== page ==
I saw the last of the steam schooners die. It wasn’t dignified. She was tucked away out of sight while the repair tab mounted until her collapse was only a matter of time. After the people who should have been her guardians took the bits and pieces of her deemed to be worth saving, she was murdered, cut and pulled apart by people who only saw her as something to be disposed of, a pile of toxic waste, a hazard to be abated.
Ships are built and held together by love. Sailors understand that their survival is directly dependent on the state their vessel is in, and know that the sea will find the flaws in their work, the lapses in their devotion to her. Lloyd’s of London can say what they will, a ship will always be “She.” My employer may sign my check, but when I was a deckhand, I worked for the ships, not the organization. Being separated from them, set to recordkeeping and other tasks far removed from the vessels has turned what was a vocation into a mere job.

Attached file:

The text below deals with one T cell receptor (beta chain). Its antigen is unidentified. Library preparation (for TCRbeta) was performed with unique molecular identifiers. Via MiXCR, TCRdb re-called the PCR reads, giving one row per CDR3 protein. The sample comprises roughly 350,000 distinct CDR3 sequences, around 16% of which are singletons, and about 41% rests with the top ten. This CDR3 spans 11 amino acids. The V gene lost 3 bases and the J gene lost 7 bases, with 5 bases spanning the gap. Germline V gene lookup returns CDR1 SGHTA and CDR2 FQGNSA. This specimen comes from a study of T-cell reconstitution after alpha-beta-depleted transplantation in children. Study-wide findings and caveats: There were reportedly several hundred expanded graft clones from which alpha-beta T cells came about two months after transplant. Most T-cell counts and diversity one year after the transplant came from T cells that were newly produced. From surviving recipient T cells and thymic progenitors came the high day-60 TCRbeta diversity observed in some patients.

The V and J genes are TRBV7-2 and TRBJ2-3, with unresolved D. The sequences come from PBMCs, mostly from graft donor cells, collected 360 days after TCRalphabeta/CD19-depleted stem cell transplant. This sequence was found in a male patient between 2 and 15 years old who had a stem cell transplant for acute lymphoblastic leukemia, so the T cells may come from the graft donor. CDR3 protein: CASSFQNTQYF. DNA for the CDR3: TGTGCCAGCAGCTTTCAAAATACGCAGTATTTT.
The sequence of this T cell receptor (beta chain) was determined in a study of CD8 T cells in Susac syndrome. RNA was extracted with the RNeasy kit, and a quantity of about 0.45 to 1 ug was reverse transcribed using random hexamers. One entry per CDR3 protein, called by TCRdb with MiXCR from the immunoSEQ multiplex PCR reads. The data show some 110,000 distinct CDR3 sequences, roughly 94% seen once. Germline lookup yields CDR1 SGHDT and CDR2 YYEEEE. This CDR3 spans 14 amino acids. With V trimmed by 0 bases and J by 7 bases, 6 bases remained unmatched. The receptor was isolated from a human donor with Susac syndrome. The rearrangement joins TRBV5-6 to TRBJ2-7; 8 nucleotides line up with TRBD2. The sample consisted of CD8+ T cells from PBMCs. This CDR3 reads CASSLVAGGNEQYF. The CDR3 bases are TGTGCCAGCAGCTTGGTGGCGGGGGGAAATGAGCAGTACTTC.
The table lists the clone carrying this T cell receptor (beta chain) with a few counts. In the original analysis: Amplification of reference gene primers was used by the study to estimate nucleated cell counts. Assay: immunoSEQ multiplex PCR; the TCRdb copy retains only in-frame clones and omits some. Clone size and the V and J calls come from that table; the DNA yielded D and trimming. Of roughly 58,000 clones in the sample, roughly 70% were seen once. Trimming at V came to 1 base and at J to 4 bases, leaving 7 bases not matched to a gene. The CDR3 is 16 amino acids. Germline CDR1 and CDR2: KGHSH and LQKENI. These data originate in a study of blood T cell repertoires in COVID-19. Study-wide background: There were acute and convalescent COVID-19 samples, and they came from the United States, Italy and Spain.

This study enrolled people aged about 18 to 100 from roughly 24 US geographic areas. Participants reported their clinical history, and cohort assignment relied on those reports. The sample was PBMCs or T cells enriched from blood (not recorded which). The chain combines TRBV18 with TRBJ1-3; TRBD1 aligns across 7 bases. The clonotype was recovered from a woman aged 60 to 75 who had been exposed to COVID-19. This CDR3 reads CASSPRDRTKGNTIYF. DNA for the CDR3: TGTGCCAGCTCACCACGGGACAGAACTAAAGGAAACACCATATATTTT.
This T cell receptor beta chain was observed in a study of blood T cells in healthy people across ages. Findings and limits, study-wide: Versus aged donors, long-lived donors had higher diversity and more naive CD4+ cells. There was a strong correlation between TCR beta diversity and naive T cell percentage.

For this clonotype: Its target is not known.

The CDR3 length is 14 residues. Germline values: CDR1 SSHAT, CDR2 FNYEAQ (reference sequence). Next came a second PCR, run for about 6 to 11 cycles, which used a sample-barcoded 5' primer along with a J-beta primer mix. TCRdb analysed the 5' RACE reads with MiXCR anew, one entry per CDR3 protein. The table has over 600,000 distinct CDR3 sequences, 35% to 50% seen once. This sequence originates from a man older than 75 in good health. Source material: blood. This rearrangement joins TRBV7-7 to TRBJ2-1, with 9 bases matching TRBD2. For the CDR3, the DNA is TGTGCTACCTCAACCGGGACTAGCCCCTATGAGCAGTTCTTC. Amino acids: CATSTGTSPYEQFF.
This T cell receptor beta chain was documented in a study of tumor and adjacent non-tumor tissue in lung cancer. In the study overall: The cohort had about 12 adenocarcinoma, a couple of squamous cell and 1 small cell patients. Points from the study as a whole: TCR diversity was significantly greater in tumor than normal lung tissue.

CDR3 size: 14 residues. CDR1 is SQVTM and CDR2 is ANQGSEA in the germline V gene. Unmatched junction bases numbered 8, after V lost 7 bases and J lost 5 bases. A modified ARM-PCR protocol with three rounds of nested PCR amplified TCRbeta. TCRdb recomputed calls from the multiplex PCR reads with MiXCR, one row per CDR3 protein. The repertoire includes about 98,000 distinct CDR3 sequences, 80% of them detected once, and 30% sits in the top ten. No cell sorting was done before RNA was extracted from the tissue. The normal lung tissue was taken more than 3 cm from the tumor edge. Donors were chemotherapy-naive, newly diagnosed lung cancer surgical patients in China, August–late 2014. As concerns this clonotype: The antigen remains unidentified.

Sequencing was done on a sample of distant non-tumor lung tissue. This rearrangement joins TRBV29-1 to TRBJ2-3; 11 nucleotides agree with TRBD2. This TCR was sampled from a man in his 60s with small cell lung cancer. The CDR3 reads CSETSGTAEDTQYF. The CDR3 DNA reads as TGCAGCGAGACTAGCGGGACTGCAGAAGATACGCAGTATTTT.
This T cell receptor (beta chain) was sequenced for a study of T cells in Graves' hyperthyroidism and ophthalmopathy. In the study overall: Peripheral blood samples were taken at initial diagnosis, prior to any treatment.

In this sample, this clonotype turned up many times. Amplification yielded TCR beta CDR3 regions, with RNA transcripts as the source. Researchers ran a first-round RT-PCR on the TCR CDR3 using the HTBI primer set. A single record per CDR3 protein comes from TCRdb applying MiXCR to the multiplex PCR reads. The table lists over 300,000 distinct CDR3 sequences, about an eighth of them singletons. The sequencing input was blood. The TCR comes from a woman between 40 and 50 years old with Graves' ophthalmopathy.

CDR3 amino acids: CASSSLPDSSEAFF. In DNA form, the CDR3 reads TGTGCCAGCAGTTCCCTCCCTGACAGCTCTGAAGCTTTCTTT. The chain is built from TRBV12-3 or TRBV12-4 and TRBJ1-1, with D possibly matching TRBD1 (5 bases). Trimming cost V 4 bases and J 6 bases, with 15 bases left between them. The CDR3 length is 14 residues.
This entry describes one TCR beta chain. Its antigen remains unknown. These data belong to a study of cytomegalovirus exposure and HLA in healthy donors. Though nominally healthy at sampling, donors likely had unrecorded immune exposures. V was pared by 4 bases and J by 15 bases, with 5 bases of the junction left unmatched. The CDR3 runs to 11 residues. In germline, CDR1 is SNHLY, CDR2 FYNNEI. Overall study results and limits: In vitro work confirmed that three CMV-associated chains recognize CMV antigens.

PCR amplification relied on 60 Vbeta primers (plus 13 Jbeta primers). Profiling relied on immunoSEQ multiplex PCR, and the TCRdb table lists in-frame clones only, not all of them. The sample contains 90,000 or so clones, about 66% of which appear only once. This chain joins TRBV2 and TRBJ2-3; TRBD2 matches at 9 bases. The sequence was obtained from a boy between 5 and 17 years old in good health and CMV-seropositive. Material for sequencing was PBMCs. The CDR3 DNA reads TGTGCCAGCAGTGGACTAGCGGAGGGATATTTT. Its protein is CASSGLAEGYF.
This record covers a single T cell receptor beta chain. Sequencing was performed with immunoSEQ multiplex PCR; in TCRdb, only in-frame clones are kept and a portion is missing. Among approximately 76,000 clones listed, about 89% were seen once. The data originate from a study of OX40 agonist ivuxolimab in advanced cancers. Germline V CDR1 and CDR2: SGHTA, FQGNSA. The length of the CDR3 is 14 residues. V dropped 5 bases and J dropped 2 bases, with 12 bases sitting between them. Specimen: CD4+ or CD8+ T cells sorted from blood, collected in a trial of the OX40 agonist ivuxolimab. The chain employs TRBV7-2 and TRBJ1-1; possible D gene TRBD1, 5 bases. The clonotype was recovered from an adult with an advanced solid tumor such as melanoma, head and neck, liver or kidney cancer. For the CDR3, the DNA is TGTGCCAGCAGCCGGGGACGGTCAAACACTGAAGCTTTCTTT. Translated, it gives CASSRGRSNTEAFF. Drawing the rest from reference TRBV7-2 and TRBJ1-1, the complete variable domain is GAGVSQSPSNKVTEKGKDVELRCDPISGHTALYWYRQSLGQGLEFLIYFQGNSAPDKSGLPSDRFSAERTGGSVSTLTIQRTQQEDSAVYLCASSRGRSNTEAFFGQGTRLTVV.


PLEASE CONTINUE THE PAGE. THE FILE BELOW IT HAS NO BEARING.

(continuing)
This song is the essence of what I’ve learned from ships and the work I did aboard them. I will always be a sailor, though I can’t say whether or not I will ever be able to live and work aboard ship again. The bond between ship and sailor, and the way life changes me when I’m at sea is something that will always be with me. I hope that this awareness is something that will grow to encompass the whole world because it isn’t a bond that is limited to ships and sailors.
I’ll bet you already have a taste of it. Your family, perhaps your home and the work that you do may well have this quality to it. We all can have that kind of bond with the land we live in if we choose to look for it. This kind of love can hold a nation together, and a species, if we can avoid falling into its toxic mimic of patriotism and xenophobia. A ship at sea is a whole world. Can we learn to love and care for our whole world? I think we can. And I think we will.